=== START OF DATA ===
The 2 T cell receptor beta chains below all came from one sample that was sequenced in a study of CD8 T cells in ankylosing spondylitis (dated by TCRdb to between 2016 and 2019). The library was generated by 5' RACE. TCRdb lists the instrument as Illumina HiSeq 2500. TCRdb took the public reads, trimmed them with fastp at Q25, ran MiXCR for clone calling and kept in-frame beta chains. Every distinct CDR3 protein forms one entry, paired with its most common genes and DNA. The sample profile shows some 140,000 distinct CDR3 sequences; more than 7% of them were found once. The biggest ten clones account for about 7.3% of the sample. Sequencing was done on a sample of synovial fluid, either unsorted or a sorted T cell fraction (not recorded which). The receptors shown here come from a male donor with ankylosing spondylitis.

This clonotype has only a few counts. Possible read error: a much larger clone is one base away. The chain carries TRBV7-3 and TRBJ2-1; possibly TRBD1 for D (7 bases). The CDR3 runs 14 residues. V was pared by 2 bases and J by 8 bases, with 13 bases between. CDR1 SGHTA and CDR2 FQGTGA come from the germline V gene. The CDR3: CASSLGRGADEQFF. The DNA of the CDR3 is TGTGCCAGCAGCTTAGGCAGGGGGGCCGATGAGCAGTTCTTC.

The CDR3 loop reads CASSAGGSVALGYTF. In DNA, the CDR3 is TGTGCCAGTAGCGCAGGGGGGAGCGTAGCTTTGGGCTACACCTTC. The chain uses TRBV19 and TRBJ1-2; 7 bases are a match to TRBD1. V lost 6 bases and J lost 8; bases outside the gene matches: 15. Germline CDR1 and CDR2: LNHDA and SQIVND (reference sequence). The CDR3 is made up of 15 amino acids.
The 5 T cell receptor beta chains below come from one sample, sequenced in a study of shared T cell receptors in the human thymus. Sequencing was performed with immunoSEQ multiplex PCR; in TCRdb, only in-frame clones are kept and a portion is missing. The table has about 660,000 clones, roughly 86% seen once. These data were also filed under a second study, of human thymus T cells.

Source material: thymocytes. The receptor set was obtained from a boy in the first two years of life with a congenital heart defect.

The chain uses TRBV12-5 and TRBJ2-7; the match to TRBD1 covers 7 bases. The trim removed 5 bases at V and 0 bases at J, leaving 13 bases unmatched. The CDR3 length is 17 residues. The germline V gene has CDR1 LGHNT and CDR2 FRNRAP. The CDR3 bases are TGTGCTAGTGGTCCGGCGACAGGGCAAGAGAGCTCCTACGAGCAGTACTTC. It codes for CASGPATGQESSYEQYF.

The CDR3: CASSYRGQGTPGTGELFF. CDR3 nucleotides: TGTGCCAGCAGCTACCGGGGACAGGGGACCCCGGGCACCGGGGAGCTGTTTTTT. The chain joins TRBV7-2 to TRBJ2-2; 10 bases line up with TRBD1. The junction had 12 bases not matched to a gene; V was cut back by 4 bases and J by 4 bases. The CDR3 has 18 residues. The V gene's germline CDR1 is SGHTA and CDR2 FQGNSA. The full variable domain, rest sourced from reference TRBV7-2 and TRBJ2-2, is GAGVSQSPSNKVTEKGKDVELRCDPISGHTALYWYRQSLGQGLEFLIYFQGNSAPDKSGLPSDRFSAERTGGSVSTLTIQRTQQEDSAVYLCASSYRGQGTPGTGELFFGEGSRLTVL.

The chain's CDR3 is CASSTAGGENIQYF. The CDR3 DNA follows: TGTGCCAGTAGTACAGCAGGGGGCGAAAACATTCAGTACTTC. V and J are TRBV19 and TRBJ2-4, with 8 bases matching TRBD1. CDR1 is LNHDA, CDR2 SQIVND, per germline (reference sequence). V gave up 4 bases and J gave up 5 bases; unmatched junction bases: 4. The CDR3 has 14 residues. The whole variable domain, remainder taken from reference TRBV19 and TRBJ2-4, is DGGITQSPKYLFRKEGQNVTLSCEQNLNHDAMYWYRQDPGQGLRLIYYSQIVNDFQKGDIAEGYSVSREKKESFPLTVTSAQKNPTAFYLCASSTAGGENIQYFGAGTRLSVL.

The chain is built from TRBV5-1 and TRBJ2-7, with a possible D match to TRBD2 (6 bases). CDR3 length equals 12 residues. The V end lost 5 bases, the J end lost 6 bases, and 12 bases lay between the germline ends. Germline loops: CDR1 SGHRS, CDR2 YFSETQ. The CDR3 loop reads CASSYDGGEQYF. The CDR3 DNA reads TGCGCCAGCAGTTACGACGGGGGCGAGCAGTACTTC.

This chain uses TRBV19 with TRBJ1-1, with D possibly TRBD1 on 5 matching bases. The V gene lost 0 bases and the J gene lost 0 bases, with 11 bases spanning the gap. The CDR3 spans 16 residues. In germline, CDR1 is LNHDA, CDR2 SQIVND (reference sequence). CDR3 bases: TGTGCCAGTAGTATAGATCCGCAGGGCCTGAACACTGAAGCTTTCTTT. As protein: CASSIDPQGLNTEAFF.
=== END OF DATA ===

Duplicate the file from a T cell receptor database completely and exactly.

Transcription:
The 2 T cell receptor beta chains below all came from one sample that was sequenced in a study of CD8 T cells in ankylosing spondylitis (dated by TCRdb to between 2016 and 2019). The library was generated by 5' RACE. TCRdb lists the instrument as Illumina HiSeq 2500. TCRdb took the public reads, trimmed them with fastp at Q25, ran MiXCR for clone calling and kept in-frame beta chains. Every distinct CDR3 protein forms one entry, paired with its most common genes and DNA. The sample profile shows some 140,000 distinct CDR3 sequences; more than 7% of them were found once. The biggest ten clones account for about 7.3% of the sample. Sequencing was done on a sample of synovial fluid, either unsorted or a sorted T cell fraction (not recorded which). The receptors shown here come from a male donor with ankylosing spondylitis.

This clonotype has only a few counts. Possible read error: a much larger clone is one base away. The chain carries TRBV7-3 and TRBJ2-1; possibly TRBD1 for D (7 bases). The CDR3 runs 14 residues. V was pared by 2 bases and J by 8 bases, with 13 bases between. CDR1 SGHTA and CDR2 FQGTGA come from the germline V gene. The CDR3: CASSLGRGADEQFF. The DNA of the CDR3 is TGTGCCAGCAGCTTAGGCAGGGGGGCCGATGAGCAGTTCTTC.

The CDR3 loop reads CASSAGGSVALGYTF. In DNA, the CDR3 is TGTGCCAGTAGCGCAGGGGGGAGCGTAGCTTTGGGCTACACCTTC. The chain uses TRBV19 and TRBJ1-2; 7 bases are a match to TRBD1. V lost 6 bases and J lost 8; bases outside the gene matches: 15. Germline CDR1 and CDR2: LNHDA and SQIVND (reference sequence). The CDR3 is made up of 15 amino acids.
The 5 T cell receptor beta chains below come from one sample, sequenced in a study of shared T cell receptors in the human thymus. Sequencing was performed with immunoSEQ multiplex PCR; in TCRdb, only in-frame clones are kept and a portion is missing. The table has about 660,000 clones, roughly 86% seen once. These data were also filed under a second study, of human thymus T cells.

Source material: thymocytes. The receptor set was obtained from a boy in the first two years of life with a congenital heart defect.

The chain uses TRBV12-5 and TRBJ2-7; the match to TRBD1 covers 7 bases. The trim removed 5 bases at V and 0 bases at J, leaving 13 bases unmatched. The CDR3 length is 17 residues. The germline V gene has CDR1 LGHNT and CDR2 FRNRAP. The CDR3 bases are TGTGCTAGTGGTCCGGCGACAGGGCAAGAGAGCTCCTACGAGCAGTACTTC. It codes for CASGPATGQESSYEQYF.

The CDR3: CASSYRGQGTPGTGELFF. CDR3 nucleotides: TGTGCCAGCAGCTACCGGGGACAGGGGACCCCGGGCACCGGGGAGCTGTTTTTT. The chain joins TRBV7-2 to TRBJ2-2; 10 bases line up with TRBD1. The junction had 12 bases not matched to a gene; V was cut back by 4 bases and J by 4 bases. The CDR3 has 18 residues. The V gene's germline CDR1 is SGHTA and CDR2 FQGNSA. The full variable domain, rest sourced from reference TRBV7-2 and TRBJ2-2, is GAGVSQSPSNKVTEKGKDVELRCDPISGHTALYWYRQSLGQGLEFLIYFQGNSAPDKSGLPSDRFSAERTGGSVSTLTIQRTQQEDSAVYLCASSYRGQGTPGTGELFFGEGSRLTVL.

The chain's CDR3 is CASSTAGGENIQYF. The CDR3 DNA follows: TGTGCCAGTAGTACAGCAGGGGGCGAAAACATTCAGTACTTC. V and J are TRBV19 and TRBJ2-4, with 8 bases matching TRBD1. CDR1 is LNHDA, CDR2 SQIVND, per germline (reference sequence). V gave up 4 bases and J gave up 5 bases; unmatched junction bases: 4. The CDR3 has 14 residues. The whole variable domain, remainder taken from reference TRBV19 and TRBJ2-4, is DGGITQSPKYLFRKEGQNVTLSCEQNLNHDAMYWYRQDPGQGLRLIYYSQIVNDFQKGDIAEGYSVSREKKESFPLTVTSAQKNPTAFYLCASSTAGGENIQYFGAGTRLSVL.

The chain is built from TRBV5-1 and TRBJ2-7, with a possible D match to TRBD2 (6 bases). CDR3 length equals 12 residues. The V end lost 5 bases, the J end lost 6 bases, and 12 bases lay between the germline ends. Germline loops: CDR1 SGHRS, CDR2 YFSETQ. The CDR3 loop reads CASSYDGGEQYF. The CDR3 DNA reads TGCGCCAGCAGTTACGACGGGGGCGAGCAGTACTTC.

This chain uses TRBV19 with TRBJ1-1, with D possibly TRBD1 on 5 matching bases. The V gene lost 0 bases and the J gene lost 0 bases, with 11 bases spanning the gap. The CDR3 spans 16 residues. In germline, CDR1 is LNHDA, CDR2 SQIVND (reference sequence). CDR3 bases: TGTGCCAGTAGTATAGATCCGCAGGGCCTGAACACTGAAGCTTTCTTT. As protein: CASSIDPQGLNTEAFF.